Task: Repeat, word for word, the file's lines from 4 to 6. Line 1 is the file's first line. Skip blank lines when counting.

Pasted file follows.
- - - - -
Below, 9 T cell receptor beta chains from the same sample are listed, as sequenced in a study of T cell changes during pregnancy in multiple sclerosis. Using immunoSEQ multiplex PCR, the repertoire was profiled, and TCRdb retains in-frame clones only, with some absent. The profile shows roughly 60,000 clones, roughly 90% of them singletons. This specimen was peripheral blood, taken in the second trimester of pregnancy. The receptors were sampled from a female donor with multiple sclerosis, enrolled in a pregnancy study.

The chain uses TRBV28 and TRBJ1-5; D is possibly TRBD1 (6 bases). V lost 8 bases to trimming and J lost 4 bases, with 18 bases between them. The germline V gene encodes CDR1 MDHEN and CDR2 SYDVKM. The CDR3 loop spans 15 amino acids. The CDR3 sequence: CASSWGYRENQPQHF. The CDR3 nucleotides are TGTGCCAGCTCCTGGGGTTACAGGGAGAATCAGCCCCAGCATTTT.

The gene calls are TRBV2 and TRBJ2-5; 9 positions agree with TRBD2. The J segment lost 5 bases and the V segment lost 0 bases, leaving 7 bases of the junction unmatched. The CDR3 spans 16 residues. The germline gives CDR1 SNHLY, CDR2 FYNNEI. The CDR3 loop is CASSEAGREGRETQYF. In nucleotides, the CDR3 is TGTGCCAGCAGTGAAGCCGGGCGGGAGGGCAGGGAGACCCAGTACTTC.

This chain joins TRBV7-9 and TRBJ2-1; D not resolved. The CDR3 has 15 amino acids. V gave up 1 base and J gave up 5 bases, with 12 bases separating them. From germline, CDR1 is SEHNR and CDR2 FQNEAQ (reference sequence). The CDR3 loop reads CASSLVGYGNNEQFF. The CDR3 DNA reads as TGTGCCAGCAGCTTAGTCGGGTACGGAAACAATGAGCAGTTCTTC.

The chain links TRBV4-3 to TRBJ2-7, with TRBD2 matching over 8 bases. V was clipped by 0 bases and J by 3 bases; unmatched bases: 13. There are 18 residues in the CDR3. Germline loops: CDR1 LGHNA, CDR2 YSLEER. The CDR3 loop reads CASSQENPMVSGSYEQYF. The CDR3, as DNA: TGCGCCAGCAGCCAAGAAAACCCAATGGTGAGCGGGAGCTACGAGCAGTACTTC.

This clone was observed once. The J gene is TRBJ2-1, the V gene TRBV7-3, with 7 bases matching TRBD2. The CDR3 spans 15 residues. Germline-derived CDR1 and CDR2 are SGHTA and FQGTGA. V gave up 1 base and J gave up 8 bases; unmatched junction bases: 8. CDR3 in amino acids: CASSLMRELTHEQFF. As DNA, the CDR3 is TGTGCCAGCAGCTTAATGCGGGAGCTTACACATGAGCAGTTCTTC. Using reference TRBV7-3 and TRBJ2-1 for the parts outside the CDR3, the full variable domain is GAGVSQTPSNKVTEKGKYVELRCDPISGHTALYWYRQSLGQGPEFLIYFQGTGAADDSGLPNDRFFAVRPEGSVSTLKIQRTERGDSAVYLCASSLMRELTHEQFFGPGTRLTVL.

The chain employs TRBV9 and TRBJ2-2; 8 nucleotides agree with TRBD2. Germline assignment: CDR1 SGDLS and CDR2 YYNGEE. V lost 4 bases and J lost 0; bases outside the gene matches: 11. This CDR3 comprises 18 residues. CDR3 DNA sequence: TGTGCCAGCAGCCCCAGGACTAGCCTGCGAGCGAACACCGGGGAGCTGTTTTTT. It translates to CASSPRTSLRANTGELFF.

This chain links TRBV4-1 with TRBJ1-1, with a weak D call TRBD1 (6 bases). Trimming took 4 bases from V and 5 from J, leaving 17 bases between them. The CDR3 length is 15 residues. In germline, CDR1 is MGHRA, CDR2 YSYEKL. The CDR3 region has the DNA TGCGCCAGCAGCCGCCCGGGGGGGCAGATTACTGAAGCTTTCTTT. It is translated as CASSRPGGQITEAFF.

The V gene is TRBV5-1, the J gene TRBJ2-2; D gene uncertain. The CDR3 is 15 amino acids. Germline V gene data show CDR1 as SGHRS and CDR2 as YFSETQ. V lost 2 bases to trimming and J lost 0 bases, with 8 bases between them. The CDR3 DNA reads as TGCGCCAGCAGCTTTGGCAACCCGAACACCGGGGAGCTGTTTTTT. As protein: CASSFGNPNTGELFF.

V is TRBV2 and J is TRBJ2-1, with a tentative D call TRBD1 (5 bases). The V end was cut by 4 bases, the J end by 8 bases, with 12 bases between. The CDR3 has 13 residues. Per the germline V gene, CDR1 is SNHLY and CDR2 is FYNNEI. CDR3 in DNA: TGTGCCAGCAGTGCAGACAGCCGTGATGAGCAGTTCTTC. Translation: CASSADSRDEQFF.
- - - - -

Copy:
This chain joins TRBV7-9 and TRBJ2-1; D not resolved. The CDR3 has 15 amino acids. V gave up 1 base and J gave up 5 bases, with 12 bases separating them. From germline, CDR1 is SEHNR and CDR2 FQNEAQ (reference sequence). The CDR3 loop reads CASSLVGYGNNEQFF. The CDR3 DNA reads as TGTGCCAGCAGCTTAGTCGGGTACGGAAACAATGAGCAGTTCTTC.

The chain links TRBV4-3 to TRBJ2-7, with TRBD2 matching over 8 bases. V was clipped by 0 bases and J by 3 bases; unmatched bases: 13. There are 18 residues in the CDR3. Germline loops: CDR1 LGHNA, CDR2 YSLEER. The CDR3 loop reads CASSQENPMVSGSYEQYF. The CDR3, as DNA: TGCGCCAGCAGCCAAGAAAACCCAATGGTGAGCGGGAGCTACGAGCAGTACTTC.

This clone was observed once. The J gene is TRBJ2-1, the V gene TRBV7-3, with 7 bases matching TRBD2. The CDR3 spans 15 residues. Germline-derived CDR1 and CDR2 are SGHTA and FQGTGA. V gave up 1 base and J gave up 8 bases; unmatched junction bases: 8. CDR3 in amino acids: CASSLMRELTHEQFF. As DNA, the CDR3 is TGTGCCAGCAGCTTAATGCGGGAGCTTACACATGAGCAGTTCTTC. Using reference TRBV7-3 and TRBJ2-1 for the parts outside the CDR3, the full variable domain is GAGVSQTPSNKVTEKGKYVELRCDPISGHTALYWYRQSLGQGPEFLIYFQGTGAADDSGLPNDRFFAVRPEGSVSTLKIQRTERGDSAVYLCASSLMRELTHEQFFGPGTRLTVL.